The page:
(4 / 5)
A 15-year hiatus has clearly re-charged the batteries of UK rock and blues outfit The Outsiders UK. Their new album “Everything’s Gone Vintage” is a very decent listen for sure. If Southern Rock’s your thing, but with a twist, then this is for you. It also has the power and energy of 1970’s British rock legends like The Faces and Mott The Hoople, with a strong collection of 10 original songs.
Formed in 1983, this is their first material since 1998. Steered by original frontman; singer Mel Outsider aka Adrian Melling is one of three original members, along with Chris and Liam. That’s guitarists Chris “Biff” Hartley and Liam McCartan. They are joined by new members Matt Pawson on bass and drummer Peat Hicks. The Lancashire lads were a staple of the European rock scene a decade and a half ago, now back with a new line-up; but still a big sound and those impressive powerhouse vocals of Mel’s hold the attention throughout this album, with ease.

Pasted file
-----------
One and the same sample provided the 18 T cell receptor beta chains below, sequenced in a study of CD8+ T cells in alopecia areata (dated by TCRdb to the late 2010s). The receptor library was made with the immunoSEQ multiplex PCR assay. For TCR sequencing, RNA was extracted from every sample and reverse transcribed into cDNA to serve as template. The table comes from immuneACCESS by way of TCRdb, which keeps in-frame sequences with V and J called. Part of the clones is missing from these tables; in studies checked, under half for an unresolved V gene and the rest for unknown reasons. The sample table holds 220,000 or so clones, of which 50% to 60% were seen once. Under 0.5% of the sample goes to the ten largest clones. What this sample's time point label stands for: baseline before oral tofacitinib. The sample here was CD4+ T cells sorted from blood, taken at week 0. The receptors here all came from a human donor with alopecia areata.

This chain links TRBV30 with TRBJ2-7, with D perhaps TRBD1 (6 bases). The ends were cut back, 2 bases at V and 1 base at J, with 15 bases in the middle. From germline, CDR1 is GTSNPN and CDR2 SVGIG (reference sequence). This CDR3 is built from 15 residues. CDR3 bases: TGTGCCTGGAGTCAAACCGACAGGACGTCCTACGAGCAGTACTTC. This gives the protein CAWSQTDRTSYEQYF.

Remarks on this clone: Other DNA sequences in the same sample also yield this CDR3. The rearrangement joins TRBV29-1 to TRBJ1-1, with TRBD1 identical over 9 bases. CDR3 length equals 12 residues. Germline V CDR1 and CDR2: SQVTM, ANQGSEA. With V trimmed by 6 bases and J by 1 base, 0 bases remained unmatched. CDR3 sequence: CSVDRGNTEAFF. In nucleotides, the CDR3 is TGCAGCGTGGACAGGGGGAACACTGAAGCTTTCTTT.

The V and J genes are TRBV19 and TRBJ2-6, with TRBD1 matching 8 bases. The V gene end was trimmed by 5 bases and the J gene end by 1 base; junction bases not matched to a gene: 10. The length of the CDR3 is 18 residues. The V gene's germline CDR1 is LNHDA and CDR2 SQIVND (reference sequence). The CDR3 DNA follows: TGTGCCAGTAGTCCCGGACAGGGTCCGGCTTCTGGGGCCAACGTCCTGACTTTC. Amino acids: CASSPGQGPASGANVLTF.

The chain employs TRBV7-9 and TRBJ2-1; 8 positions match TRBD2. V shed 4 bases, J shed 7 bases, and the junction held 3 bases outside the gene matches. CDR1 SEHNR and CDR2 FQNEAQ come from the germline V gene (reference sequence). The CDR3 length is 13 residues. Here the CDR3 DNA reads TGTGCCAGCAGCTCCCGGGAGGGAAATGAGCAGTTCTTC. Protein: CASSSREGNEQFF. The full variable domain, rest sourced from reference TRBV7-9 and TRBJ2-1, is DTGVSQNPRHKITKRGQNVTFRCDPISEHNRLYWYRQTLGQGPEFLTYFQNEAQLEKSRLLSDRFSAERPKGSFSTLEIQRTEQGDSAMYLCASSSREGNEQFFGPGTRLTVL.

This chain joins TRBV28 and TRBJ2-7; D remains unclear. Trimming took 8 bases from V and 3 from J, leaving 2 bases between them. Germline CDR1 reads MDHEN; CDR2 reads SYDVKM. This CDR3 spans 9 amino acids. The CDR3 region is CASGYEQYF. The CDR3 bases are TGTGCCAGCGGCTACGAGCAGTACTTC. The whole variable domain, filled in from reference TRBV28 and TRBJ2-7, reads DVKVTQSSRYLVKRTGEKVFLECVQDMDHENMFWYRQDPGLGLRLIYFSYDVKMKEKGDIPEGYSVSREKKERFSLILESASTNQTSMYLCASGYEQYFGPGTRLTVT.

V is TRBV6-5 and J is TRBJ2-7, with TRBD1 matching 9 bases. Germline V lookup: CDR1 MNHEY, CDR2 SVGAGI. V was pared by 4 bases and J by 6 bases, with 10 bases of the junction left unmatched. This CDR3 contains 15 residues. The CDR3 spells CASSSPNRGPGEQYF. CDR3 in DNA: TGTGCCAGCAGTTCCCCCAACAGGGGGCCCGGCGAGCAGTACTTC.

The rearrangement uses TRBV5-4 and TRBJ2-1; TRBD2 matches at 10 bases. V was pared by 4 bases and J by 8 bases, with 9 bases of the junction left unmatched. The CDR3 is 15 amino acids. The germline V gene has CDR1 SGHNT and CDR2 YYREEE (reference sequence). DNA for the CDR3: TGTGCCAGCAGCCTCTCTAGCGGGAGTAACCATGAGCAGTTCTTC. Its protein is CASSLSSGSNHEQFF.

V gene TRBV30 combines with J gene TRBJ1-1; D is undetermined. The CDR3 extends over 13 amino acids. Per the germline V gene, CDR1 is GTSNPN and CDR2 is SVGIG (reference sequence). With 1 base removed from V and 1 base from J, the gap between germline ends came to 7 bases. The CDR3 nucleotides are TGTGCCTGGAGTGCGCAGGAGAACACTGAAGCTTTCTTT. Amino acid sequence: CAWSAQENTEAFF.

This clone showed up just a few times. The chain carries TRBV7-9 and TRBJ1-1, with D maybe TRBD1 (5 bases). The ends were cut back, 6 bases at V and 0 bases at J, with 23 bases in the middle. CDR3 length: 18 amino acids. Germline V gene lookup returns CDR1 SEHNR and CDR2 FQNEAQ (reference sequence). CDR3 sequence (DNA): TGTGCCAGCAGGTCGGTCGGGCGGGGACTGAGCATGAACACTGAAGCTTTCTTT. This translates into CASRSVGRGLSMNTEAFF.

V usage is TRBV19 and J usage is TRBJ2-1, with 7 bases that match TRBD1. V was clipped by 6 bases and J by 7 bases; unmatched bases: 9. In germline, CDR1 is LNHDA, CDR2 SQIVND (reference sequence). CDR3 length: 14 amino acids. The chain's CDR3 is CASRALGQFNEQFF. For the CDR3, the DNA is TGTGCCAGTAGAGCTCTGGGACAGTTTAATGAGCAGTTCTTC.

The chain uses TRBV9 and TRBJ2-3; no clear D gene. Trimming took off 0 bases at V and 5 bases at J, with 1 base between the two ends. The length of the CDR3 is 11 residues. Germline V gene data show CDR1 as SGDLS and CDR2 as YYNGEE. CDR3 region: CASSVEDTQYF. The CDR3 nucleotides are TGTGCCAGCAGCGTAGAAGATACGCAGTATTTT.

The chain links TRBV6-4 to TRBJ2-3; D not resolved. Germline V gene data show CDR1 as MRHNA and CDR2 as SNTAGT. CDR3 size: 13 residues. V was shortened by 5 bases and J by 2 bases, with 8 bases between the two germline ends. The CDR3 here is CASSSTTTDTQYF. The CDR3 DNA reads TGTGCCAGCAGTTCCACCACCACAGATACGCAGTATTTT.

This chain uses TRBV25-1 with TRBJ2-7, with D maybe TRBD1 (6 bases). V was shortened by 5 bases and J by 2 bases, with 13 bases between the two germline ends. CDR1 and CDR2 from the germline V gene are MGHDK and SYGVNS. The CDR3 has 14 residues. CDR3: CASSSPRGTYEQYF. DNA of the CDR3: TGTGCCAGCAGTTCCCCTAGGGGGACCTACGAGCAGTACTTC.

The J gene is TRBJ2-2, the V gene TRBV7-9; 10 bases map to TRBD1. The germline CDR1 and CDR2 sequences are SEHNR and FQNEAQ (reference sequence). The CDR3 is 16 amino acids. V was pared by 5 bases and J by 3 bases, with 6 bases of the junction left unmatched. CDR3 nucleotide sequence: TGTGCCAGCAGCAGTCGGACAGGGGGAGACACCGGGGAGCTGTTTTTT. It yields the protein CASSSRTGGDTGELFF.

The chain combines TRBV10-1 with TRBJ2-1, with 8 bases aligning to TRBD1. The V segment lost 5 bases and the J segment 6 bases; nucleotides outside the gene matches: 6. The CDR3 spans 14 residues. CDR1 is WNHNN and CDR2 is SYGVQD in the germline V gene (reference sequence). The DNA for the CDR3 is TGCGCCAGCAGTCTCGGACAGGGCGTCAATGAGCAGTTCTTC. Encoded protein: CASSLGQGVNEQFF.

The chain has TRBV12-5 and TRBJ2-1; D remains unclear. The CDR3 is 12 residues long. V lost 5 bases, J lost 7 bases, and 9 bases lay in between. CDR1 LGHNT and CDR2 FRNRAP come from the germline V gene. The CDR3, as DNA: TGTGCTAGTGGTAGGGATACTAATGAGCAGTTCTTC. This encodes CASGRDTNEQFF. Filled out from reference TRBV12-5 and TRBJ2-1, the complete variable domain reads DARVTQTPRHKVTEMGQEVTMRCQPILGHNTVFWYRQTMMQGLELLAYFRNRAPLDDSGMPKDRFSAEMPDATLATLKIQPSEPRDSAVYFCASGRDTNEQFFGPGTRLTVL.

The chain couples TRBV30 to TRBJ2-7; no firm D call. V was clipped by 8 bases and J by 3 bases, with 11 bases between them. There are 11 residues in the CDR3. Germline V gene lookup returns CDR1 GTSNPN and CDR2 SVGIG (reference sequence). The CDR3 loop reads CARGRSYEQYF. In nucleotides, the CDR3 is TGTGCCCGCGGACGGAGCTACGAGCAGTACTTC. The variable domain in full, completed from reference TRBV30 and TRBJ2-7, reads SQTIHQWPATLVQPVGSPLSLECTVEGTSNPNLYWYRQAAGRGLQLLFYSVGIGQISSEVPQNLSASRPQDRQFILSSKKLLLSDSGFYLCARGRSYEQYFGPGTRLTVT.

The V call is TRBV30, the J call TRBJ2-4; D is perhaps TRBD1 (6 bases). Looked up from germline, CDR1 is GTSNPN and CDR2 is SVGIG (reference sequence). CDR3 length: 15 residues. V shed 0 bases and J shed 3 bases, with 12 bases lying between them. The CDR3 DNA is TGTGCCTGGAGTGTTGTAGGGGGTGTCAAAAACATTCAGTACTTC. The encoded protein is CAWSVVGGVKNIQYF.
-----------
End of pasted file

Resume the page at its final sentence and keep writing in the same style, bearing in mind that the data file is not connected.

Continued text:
Mat Arnold’s unfussy but solid production adds value and allows the band to be themselves and rock out, but there’s light and shade too on the more laid back material. The core theme here is ‘times past and times passing’, a wry, sometimes bitter-sweet comical observation of a need to head back into the safe, retro culture of the 30s, 40s and 50s, whole embracing the dangers of the digital age and the sharing of private and personal information with the world.
Using the same vintage amps for their sessions of more than 15 years ago, a retro sound of classic 1970s rock, boogie and blues has emerged for the download generation, from a skilled set of musicians who have palpable chemistry as a unit. It is good to hear a singer with the Cojones to deliver rock with the same level of power vocally as the band and the music. So often the main vocal lets down an entire project in the rock and blues worlds, when it just doesn’t have the oomph that the rest of the sound has. No worry on that score here.
The guitars cut through like a bitch, the drums sound like drums and not biscuit tins stuffed with cotton wool as happens on many rock-blues albums of late. Nice to hear a band being exactly who they want to be and not chasing trends, or pretending to be something they are not. Even if their sound is unashamedly a sound of yesterday. A great start to their come-back and hopefully a lot more to come. Look out for gigs across the UK, including support slots to blues Queen Chantel McGregor and Dr Feelgood.
By Simon Redley
(1 / 5) ‘Dull Zone’
(2 / 5) ‘OK Zone’
(3 / 5) ‘Decent Zone’
(4 / 5) ‘Super Zone’
(5 / 5) ‘Awesome Zone’